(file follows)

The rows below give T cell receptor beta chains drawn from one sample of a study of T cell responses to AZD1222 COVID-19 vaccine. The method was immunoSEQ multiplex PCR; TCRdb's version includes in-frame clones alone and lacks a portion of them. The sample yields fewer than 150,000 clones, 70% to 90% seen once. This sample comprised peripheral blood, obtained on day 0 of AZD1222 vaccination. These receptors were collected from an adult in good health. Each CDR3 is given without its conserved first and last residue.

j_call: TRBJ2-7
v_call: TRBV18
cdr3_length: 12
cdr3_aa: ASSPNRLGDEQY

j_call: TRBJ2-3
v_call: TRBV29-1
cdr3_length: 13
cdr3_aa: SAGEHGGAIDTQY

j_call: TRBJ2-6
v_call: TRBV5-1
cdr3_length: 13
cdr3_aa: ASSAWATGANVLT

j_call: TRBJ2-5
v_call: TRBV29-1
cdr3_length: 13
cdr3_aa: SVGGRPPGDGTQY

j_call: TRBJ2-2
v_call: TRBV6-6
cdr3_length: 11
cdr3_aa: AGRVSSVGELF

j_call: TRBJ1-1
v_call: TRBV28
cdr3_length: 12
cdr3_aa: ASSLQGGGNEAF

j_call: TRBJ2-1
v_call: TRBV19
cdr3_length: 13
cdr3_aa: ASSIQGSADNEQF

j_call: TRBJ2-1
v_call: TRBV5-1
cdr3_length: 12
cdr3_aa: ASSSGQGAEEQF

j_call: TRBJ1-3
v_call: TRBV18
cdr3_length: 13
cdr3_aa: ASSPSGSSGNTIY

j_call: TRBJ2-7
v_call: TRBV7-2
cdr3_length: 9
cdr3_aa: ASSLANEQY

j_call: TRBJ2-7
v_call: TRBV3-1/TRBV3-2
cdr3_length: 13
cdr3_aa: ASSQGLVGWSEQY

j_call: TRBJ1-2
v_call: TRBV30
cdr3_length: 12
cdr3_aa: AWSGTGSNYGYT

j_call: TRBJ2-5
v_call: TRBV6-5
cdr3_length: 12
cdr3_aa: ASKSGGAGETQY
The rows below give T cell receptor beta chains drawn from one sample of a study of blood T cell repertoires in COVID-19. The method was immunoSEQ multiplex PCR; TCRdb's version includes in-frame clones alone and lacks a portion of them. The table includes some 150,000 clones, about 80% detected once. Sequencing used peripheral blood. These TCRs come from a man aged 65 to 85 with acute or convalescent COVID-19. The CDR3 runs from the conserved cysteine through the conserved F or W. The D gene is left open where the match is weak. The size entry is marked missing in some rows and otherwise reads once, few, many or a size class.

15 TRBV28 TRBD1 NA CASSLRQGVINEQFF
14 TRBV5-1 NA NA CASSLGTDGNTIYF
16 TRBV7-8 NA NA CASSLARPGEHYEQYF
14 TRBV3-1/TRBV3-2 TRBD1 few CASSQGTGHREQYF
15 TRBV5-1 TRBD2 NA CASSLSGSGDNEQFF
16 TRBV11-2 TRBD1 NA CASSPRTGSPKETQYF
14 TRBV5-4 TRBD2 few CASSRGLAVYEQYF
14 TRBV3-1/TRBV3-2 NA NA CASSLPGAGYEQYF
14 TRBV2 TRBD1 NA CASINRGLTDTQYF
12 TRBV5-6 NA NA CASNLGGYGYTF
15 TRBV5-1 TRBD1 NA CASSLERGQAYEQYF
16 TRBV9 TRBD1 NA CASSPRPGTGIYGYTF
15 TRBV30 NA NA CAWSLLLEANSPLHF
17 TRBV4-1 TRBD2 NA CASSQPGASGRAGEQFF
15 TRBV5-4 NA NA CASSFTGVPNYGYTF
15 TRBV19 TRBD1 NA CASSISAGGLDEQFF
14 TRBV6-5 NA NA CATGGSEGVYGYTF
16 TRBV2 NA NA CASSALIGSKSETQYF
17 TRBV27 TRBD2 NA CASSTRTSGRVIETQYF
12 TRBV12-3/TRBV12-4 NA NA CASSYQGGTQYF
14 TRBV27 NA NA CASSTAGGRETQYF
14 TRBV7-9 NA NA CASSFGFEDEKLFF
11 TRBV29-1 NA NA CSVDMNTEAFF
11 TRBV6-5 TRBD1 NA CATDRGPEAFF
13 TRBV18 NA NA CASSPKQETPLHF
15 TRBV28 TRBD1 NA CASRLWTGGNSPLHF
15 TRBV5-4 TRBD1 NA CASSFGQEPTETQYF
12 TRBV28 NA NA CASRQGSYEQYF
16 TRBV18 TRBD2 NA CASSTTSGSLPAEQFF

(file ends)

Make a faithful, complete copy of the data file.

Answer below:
The rows below give T cell receptor beta chains drawn from one sample of a study of T cell responses to AZD1222 COVID-19 vaccine. The method was immunoSEQ multiplex PCR; TCRdb's version includes in-frame clones alone and lacks a portion of them. The sample yields fewer than 150,000 clones, 70% to 90% seen once. This sample comprised peripheral blood, obtained on day 0 of AZD1222 vaccination. These receptors were collected from an adult in good health. Each CDR3 is given without its conserved first and last residue.

j_call: TRBJ2-7
v_call: TRBV18
cdr3_length: 12
cdr3_aa: ASSPNRLGDEQY

j_call: TRBJ2-3
v_call: TRBV29-1
cdr3_length: 13
cdr3_aa: SAGEHGGAIDTQY

j_call: TRBJ2-6
v_call: TRBV5-1
cdr3_length: 13
cdr3_aa: ASSAWATGANVLT

j_call: TRBJ2-5
v_call: TRBV29-1
cdr3_length: 13
cdr3_aa: SVGGRPPGDGTQY

j_call: TRBJ2-2
v_call: TRBV6-6
cdr3_length: 11
cdr3_aa: AGRVSSVGELF

j_call: TRBJ1-1
v_call: TRBV28
cdr3_length: 12
cdr3_aa: ASSLQGGGNEAF

j_call: TRBJ2-1
v_call: TRBV19
cdr3_length: 13
cdr3_aa: ASSIQGSADNEQF

j_call: TRBJ2-1
v_call: TRBV5-1
cdr3_length: 12
cdr3_aa: ASSSGQGAEEQF

j_call: TRBJ1-3
v_call: TRBV18
cdr3_length: 13
cdr3_aa: ASSPSGSSGNTIY

j_call: TRBJ2-7
v_call: TRBV7-2
cdr3_length: 9
cdr3_aa: ASSLANEQY

j_call: TRBJ2-7
v_call: TRBV3-1/TRBV3-2
cdr3_length: 13
cdr3_aa: ASSQGLVGWSEQY

j_call: TRBJ1-2
v_call: TRBV30
cdr3_length: 12
cdr3_aa: AWSGTGSNYGYT

j_call: TRBJ2-5
v_call: TRBV6-5
cdr3_length: 12
cdr3_aa: ASKSGGAGETQY
The rows below give T cell receptor beta chains drawn from one sample of a study of blood T cell repertoires in COVID-19. The method was immunoSEQ multiplex PCR; TCRdb's version includes in-frame clones alone and lacks a portion of them. The table includes some 150,000 clones, about 80% detected once. Sequencing used peripheral blood. These TCRs come from a man aged 65 to 85 with acute or convalescent COVID-19. The CDR3 runs from the conserved cysteine through the conserved F or W. The D gene is left open where the match is weak. The size entry is marked missing in some rows and otherwise reads once, few, many or a size class.

15 TRBV28 TRBD1 NA CASSLRQGVINEQFF
14 TRBV5-1 NA NA CASSLGTDGNTIYF
16 TRBV7-8 NA NA CASSLARPGEHYEQYF
14 TRBV3-1/TRBV3-2 TRBD1 few CASSQGTGHREQYF
15 TRBV5-1 TRBD2 NA CASSLSGSGDNEQFF
16 TRBV11-2 TRBD1 NA CASSPRTGSPKETQYF
14 TRBV5-4 TRBD2 few CASSRGLAVYEQYF
14 TRBV3-1/TRBV3-2 NA NA CASSLPGAGYEQYF
14 TRBV2 TRBD1 NA CASINRGLTDTQYF
12 TRBV5-6 NA NA CASNLGGYGYTF
15 TRBV5-1 TRBD1 NA CASSLERGQAYEQYF
16 TRBV9 TRBD1 NA CASSPRPGTGIYGYTF
15 TRBV30 NA NA CAWSLLLEANSPLHF
17 TRBV4-1 TRBD2 NA CASSQPGASGRAGEQFF
15 TRBV5-4 NA NA CASSFTGVPNYGYTF
15 TRBV19 TRBD1 NA CASSISAGGLDEQFF
14 TRBV6-5 NA NA CATGGSEGVYGYTF
16 TRBV2 NA NA CASSALIGSKSETQYF
17 TRBV27 TRBD2 NA CASSTRTSGRVIETQYF
12 TRBV12-3/TRBV12-4 NA NA CASSYQGGTQYF
14 TRBV27 NA NA CASSTAGGRETQYF
14 TRBV7-9 NA NA CASSFGFEDEKLFF
11 TRBV29-1 NA NA CSVDMNTEAFF
11 TRBV6-5 TRBD1 NA CATDRGPEAFF
13 TRBV18 NA NA CASSPKQETPLHF
15 TRBV28 TRBD1 NA CASRLWTGGNSPLHF
15 TRBV5-4 TRBD1 NA CASSFGQEPTETQYF
12 TRBV28 NA NA CASRQGSYEQYF
16 TRBV18 TRBD2 NA CASSTTSGSLPAEQFF